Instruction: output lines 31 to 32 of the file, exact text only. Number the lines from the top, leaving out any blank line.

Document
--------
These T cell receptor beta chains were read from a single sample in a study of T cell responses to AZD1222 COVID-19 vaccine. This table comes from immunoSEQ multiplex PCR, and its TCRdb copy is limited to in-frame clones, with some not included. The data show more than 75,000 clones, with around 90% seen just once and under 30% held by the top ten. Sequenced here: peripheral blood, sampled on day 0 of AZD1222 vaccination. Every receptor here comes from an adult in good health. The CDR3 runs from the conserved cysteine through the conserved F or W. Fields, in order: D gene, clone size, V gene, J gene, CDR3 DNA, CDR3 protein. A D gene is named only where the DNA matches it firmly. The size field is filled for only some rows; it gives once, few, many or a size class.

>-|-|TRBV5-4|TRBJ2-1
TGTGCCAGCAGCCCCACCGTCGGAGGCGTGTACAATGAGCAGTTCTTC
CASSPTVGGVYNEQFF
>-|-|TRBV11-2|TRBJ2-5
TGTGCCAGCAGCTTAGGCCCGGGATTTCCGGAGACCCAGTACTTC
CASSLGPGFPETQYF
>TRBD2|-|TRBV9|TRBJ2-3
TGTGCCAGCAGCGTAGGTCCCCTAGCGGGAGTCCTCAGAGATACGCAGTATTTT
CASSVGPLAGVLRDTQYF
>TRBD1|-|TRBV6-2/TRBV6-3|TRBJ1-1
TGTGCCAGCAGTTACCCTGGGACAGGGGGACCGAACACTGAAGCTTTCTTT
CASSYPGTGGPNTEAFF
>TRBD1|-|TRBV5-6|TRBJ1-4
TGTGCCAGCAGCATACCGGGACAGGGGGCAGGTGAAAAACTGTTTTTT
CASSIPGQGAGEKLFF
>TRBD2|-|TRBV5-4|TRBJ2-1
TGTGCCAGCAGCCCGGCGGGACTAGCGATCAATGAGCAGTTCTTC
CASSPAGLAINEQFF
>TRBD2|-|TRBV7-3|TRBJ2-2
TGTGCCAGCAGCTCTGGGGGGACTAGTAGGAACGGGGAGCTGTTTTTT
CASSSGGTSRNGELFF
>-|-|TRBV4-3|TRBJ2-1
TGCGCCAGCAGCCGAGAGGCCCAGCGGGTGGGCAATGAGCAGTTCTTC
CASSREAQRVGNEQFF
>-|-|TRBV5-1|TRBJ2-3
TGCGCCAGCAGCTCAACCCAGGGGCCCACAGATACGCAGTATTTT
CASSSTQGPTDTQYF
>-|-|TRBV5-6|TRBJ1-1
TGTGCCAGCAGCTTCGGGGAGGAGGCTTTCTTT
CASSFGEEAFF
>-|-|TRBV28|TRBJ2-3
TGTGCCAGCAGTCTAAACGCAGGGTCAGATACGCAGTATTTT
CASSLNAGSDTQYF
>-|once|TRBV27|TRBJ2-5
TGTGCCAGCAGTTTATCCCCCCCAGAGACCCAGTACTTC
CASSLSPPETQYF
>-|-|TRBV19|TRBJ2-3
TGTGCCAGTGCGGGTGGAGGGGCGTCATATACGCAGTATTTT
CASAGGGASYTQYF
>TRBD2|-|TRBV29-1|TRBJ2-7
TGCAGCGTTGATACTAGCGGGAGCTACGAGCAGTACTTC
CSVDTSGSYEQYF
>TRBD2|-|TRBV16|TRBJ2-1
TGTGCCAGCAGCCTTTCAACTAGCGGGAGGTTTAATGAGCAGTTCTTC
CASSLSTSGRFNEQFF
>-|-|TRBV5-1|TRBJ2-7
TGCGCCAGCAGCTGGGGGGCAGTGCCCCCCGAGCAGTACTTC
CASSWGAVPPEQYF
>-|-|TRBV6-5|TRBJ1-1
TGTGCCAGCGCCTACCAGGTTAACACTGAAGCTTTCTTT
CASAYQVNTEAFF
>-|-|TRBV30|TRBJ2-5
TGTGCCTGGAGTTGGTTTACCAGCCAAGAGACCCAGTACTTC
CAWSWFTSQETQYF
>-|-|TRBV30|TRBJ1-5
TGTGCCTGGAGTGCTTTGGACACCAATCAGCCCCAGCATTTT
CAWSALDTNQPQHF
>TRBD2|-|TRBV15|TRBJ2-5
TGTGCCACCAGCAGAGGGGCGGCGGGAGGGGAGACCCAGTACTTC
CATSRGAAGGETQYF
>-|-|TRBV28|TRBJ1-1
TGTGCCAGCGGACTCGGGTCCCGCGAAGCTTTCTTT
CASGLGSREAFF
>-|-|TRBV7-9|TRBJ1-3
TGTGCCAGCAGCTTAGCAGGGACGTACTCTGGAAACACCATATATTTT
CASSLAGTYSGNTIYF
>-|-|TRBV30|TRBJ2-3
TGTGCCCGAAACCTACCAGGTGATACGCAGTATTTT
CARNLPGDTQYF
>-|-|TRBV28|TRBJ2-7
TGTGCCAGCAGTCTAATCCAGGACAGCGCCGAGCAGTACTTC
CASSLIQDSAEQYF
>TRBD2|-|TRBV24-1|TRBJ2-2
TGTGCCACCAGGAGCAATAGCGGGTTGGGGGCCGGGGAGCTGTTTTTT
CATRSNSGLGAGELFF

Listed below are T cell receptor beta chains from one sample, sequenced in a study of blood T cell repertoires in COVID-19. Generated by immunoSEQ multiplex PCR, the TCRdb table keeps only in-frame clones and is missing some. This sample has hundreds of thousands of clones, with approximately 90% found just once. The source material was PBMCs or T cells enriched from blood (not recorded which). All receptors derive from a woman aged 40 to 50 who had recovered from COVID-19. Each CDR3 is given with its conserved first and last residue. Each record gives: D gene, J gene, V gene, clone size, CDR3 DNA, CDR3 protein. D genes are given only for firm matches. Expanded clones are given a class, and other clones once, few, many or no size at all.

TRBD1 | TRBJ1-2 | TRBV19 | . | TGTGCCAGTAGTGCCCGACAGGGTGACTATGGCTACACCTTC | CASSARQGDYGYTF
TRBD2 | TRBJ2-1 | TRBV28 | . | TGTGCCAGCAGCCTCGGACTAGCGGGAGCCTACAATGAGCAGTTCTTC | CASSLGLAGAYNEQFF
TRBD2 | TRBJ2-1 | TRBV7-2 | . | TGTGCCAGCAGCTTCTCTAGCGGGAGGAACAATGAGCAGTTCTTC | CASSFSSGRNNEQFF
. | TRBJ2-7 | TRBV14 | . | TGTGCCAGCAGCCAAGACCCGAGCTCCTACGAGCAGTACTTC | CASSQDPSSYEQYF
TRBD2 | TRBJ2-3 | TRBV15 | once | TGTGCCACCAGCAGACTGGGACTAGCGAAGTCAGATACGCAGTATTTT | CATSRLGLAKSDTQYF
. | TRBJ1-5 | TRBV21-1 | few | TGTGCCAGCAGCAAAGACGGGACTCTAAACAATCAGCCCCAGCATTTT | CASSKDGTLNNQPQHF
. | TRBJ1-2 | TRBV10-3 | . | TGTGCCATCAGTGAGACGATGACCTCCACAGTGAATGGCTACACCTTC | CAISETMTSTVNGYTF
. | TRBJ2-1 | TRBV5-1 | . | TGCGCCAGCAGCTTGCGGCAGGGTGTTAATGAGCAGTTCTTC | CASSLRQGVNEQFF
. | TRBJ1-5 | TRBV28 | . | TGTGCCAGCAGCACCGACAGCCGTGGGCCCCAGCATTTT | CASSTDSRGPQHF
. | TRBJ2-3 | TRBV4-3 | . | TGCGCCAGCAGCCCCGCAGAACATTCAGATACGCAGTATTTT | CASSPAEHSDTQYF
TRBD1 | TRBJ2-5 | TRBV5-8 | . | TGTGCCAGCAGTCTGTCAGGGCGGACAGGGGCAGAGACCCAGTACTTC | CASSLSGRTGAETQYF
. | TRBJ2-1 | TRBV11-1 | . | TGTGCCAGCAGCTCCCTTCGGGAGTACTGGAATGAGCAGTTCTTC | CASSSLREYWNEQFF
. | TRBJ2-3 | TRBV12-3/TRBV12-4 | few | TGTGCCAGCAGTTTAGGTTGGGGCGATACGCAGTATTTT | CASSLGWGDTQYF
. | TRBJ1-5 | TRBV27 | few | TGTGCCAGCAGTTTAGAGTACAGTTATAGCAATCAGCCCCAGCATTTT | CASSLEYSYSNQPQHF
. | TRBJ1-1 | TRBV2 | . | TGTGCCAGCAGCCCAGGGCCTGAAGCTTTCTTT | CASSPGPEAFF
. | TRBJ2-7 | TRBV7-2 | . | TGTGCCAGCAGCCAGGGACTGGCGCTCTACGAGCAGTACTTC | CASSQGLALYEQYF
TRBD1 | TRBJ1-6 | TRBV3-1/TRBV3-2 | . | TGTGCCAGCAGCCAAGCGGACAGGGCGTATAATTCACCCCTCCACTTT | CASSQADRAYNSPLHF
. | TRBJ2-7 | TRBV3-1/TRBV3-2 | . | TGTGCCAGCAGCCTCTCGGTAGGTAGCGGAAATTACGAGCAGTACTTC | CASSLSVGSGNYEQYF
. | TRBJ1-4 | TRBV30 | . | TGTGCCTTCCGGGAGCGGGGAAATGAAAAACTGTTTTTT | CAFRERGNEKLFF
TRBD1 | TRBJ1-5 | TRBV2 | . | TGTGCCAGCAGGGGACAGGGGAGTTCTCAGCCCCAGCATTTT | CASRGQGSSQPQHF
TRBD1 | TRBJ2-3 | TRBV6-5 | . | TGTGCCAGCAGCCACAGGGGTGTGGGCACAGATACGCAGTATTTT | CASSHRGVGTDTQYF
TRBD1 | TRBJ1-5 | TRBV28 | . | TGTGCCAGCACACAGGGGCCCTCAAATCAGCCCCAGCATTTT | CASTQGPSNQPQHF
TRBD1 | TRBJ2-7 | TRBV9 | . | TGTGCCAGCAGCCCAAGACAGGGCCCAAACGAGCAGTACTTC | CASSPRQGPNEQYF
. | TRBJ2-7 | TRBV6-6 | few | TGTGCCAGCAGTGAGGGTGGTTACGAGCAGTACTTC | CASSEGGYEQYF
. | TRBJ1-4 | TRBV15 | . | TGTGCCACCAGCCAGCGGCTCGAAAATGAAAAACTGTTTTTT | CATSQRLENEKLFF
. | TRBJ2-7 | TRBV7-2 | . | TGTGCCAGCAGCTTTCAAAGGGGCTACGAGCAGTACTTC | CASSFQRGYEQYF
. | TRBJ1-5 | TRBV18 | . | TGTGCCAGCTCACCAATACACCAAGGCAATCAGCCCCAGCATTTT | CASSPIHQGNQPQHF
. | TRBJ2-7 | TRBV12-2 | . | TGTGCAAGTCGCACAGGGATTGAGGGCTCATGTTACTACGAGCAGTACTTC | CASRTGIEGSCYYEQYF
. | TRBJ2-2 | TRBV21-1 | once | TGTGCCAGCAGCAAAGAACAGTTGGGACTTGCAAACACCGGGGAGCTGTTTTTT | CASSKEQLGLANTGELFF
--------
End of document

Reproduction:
CASSFGEEAFF
>-|-|TRBV28|TRBJ2-3